5 Fall Hiking Tips
Fall is officially upon us and with the crisp air and changing leaves, this is a great time to go for a hike! That being said, fall comes with its own set of factors of which hiking enthusiasts need to be aware. Check out our tips below to ensure your fall hikes stay fun!
Check trail conditions. Before you go out, be sure to check weather conditions and your local forest service website for any imminent inclement weather or trail closures.
Pack with every option in mind. The Washington Trail Association recommends hikers pack several essential items when they hit the trails, including “a topographic map and a compass (and the knowledge of how to use them), extra food, extra clothing, a fire-starter, matches, sun protection, a pocket knife, first-aid kit, and flashlight. In unpredictable weather, it’s also a good idea to bring some sort of emergency shelter, even on a day hike. Hiking poles or ice axes can be helpful on stretches of unexpected icy or snow-covered patches. Remember, cell phones don't always get reception and batteries can fade quickly in cold weather. They are not a substitute for carrying the back-country essentials that could save your life.”
Bring water. This might seem like a no-brainer, but the cooler weather can deceive some people into thinking they don’t need as much (or any) water during a fall hike. Hydration is always important, regardless of the season!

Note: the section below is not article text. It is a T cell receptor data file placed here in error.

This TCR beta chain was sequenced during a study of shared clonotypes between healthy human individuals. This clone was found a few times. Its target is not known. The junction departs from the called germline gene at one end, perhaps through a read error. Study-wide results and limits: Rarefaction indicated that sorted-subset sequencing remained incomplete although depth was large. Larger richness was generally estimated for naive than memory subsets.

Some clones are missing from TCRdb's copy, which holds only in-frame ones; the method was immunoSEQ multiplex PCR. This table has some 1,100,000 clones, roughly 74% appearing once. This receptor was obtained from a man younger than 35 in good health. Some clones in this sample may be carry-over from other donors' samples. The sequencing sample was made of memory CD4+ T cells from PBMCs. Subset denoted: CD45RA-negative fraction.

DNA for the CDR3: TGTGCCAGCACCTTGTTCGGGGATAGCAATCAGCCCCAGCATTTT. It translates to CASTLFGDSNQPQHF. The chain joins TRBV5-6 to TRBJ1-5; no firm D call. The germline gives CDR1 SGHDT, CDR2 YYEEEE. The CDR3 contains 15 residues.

Be conscious of hunters. Fall is prime hunting season, so it’s important to be aware of your surroundings.
Pay attention to all trail signs in the area.
Wear bright colors.
Avoid hiking in the early morning or at dusk when hunters are most active.
Bring your camera! The fall colors are beautiful and you might regret not documenting your hikes. Remember the old adage about venturing into nature: “Take nothing but photos, leave nothing but footprints.”
Are there any fall hiking tips you have that we didn’t include? Let us know in the comments!
*Vemma Nutrition Company recommends following a healthy approach to weight loss by consulting with your physician or health care professional prior to starting any new exercise or diet plan.
 “Five Tips for Fall Hiking.” Washington Trails Associations, www.wta.org/go-outside/seasonal-hikes/fall-destinations/pack-safety-for-fall-hiking.
 “6 Fall Hiking Tips.” Northcountrytrail.org, 23 Sept. 2015, northcountrytrail.org/6-fall-hiking-tips/.